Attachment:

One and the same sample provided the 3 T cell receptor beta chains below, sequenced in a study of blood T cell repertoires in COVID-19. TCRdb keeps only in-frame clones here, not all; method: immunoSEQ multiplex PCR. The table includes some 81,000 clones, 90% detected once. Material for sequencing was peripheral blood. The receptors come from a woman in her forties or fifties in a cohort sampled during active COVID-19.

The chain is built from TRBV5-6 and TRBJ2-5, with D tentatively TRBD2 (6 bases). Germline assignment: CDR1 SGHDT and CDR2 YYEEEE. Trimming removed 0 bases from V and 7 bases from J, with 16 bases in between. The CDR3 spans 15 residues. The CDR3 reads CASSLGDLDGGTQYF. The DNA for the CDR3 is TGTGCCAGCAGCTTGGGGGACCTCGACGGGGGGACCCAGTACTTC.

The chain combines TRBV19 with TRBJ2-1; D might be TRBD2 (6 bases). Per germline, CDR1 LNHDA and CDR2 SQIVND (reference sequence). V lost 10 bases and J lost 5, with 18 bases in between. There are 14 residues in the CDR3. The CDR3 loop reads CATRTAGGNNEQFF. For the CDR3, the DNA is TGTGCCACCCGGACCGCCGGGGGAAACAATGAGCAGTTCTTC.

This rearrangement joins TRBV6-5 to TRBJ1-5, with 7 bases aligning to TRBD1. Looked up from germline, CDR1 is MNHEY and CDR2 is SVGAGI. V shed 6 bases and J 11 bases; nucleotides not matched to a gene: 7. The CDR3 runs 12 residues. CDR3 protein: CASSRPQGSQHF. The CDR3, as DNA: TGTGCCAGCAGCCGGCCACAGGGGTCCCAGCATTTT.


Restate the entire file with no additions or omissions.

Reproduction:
One and the same sample provided the 3 T cell receptor beta chains below, sequenced in a study of blood T cell repertoires in COVID-19. TCRdb keeps only in-frame clones here, not all; method: immunoSEQ multiplex PCR. The table includes some 81,000 clones, 90% detected once. Material for sequencing was peripheral blood. The receptors come from a woman in her forties or fifties in a cohort sampled during active COVID-19.

The chain is built from TRBV5-6 and TRBJ2-5, with D tentatively TRBD2 (6 bases). Germline assignment: CDR1 SGHDT and CDR2 YYEEEE. Trimming removed 0 bases from V and 7 bases from J, with 16 bases in between. The CDR3 spans 15 residues. The CDR3 reads CASSLGDLDGGTQYF. The DNA for the CDR3 is TGTGCCAGCAGCTTGGGGGACCTCGACGGGGGGACCCAGTACTTC.

The chain combines TRBV19 with TRBJ2-1; D might be TRBD2 (6 bases). Per germline, CDR1 LNHDA and CDR2 SQIVND (reference sequence). V lost 10 bases and J lost 5, with 18 bases in between. There are 14 residues in the CDR3. The CDR3 loop reads CATRTAGGNNEQFF. For the CDR3, the DNA is TGTGCCACCCGGACCGCCGGGGGAAACAATGAGCAGTTCTTC.

This rearrangement joins TRBV6-5 to TRBJ1-5, with 7 bases aligning to TRBD1. Looked up from germline, CDR1 is MNHEY and CDR2 is SVGAGI. V shed 6 bases and J 11 bases; nucleotides not matched to a gene: 7. The CDR3 runs 12 residues. CDR3 protein: CASSRPQGSQHF. The CDR3, as DNA: TGTGCCAGCAGCCGGCCACAGGGGTCCCAGCATTTT.